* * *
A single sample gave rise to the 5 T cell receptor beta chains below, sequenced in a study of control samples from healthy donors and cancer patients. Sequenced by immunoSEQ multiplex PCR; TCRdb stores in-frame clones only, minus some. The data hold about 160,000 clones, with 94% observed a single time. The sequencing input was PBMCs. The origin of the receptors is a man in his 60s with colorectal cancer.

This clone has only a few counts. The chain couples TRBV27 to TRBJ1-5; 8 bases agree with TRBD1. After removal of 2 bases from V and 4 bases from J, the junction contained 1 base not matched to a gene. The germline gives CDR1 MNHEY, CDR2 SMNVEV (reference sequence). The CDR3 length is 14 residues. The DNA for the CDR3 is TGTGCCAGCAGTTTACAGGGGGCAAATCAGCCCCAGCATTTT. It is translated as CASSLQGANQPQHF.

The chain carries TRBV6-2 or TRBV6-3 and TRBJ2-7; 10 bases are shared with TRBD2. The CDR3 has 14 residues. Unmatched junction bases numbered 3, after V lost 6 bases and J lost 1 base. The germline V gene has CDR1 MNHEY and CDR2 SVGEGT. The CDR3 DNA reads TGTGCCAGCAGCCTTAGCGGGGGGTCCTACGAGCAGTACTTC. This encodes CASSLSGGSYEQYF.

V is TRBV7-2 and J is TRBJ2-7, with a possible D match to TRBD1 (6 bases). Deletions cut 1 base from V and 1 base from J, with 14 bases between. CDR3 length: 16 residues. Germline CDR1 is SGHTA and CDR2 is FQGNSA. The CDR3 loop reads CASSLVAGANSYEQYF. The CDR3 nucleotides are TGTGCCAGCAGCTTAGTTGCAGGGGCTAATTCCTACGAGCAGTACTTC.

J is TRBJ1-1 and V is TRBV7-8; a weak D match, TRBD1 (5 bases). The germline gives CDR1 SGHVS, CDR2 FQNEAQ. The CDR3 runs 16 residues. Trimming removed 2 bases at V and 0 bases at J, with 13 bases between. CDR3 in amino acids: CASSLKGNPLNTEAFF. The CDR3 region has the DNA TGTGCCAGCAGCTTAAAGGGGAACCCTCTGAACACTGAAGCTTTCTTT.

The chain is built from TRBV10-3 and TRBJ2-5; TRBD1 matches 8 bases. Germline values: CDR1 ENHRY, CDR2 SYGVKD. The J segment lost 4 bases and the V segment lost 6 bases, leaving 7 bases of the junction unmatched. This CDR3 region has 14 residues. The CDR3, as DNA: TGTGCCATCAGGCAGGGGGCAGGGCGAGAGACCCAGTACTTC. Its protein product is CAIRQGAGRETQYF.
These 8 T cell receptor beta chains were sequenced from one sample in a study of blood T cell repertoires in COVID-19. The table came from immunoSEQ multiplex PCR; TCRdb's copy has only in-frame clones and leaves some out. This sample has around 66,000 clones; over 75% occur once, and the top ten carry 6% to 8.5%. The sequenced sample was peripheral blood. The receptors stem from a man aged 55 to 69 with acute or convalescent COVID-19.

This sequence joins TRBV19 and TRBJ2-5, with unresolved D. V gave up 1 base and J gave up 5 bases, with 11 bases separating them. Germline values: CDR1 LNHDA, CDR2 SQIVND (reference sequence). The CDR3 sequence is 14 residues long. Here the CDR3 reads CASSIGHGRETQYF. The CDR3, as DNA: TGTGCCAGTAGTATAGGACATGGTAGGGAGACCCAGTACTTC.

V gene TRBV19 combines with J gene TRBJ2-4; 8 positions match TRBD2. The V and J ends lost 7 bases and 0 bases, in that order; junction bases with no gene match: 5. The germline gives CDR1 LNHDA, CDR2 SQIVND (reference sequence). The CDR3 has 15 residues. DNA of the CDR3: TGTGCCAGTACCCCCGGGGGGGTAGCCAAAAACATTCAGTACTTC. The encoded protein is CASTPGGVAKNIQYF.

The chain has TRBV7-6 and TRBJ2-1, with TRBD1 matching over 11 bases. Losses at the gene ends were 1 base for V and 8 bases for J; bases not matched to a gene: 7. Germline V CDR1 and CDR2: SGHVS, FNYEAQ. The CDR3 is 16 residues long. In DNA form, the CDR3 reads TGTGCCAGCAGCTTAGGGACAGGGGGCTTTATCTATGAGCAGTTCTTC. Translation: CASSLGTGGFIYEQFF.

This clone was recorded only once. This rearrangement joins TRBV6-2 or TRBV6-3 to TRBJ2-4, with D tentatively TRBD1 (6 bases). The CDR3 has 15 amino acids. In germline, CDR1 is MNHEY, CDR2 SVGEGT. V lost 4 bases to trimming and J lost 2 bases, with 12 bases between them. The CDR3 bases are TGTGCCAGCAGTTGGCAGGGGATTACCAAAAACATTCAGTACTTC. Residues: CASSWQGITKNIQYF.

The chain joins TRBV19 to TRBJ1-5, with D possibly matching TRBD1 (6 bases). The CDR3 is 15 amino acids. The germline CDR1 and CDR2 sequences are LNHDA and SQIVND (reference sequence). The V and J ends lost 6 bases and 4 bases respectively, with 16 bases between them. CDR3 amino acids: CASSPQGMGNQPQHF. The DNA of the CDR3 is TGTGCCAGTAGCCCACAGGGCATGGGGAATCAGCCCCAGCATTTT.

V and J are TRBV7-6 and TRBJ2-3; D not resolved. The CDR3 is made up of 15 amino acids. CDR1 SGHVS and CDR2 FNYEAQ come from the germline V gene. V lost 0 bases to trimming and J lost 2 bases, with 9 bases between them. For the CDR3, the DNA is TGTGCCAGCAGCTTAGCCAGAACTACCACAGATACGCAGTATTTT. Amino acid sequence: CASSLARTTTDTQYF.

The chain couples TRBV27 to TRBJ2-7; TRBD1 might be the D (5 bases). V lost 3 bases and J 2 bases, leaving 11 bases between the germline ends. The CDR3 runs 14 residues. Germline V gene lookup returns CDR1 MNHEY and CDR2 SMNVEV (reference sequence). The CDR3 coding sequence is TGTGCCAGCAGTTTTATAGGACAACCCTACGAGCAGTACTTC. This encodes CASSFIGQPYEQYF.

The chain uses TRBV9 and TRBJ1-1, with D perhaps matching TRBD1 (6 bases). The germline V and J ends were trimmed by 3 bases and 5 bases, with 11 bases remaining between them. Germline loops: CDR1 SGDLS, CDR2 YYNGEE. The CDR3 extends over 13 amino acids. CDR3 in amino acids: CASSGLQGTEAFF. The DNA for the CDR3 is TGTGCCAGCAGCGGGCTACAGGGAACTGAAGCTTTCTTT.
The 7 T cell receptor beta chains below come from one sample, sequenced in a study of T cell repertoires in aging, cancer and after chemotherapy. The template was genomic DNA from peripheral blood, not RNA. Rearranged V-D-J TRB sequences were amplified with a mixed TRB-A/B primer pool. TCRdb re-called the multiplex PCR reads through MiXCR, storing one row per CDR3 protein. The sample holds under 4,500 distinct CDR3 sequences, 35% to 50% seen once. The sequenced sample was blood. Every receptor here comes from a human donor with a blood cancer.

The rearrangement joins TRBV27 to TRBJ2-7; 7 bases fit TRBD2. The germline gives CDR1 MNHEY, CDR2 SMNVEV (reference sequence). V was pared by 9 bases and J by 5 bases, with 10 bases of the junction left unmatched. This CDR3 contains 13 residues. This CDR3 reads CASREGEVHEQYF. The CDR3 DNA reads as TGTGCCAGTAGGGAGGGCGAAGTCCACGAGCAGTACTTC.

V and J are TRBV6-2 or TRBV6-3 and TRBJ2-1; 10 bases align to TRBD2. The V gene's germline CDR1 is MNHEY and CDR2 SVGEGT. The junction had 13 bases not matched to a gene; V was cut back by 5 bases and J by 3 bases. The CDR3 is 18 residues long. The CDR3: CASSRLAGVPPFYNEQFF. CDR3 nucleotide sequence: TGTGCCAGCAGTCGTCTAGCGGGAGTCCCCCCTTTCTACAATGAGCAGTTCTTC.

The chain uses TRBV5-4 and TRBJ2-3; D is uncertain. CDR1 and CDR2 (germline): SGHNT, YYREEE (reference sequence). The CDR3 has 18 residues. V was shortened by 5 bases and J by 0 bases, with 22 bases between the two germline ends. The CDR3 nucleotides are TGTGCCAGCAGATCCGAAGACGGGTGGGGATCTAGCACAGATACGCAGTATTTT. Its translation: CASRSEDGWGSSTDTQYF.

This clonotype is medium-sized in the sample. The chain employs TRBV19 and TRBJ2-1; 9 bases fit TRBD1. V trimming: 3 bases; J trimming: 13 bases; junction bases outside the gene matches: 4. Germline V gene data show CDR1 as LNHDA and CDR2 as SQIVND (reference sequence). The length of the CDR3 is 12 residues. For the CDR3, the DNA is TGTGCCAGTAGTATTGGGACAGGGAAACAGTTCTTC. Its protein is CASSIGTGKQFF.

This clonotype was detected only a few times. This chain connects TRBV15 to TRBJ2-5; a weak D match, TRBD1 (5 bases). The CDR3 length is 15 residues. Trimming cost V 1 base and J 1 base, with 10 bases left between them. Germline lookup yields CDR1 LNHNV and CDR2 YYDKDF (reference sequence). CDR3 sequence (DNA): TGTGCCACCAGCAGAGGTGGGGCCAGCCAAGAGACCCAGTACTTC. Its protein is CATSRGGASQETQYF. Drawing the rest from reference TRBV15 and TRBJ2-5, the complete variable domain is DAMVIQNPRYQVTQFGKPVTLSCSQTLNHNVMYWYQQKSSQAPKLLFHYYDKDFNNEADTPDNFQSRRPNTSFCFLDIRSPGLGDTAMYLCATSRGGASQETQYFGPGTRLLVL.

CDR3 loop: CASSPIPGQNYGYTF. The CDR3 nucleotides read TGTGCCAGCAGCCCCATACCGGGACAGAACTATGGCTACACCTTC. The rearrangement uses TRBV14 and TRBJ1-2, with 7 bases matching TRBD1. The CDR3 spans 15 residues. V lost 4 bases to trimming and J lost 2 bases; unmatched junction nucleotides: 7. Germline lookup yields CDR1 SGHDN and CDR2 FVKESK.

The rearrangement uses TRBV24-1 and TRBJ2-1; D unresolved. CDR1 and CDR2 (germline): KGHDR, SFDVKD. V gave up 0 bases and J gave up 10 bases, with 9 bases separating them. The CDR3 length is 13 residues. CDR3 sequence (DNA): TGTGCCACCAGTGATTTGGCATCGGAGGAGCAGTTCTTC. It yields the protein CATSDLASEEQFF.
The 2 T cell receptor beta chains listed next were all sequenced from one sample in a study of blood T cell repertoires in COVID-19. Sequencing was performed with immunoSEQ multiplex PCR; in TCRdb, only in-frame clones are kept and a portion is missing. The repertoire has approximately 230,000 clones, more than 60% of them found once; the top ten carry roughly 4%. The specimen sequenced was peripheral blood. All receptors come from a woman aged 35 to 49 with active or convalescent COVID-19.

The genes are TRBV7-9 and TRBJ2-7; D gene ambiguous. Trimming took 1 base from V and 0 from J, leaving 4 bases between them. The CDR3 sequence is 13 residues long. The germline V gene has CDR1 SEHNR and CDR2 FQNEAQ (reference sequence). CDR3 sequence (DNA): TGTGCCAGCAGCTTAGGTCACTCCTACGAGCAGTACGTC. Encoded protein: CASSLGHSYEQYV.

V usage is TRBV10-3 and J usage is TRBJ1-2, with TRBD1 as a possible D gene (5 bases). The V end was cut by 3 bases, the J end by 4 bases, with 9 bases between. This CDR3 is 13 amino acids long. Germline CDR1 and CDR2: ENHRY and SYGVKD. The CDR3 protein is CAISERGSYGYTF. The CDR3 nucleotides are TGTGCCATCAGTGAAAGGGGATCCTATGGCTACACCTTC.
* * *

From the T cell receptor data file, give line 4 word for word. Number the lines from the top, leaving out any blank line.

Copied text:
V is TRBV7-2 and J is TRBJ2-7, with a possible D match to TRBD1 (6 bases). Deletions cut 1 base from V and 1 base from J, with 14 bases between. CDR3 length: 16 residues. Germline CDR1 is SGHTA and CDR2 is FQGNSA. The CDR3 loop reads CASSLVAGANSYEQYF. The CDR3 nucleotides are TGTGCCAGCAGCTTAGTTGCAGGGGCTAATTCCTACGAGCAGTACTTC.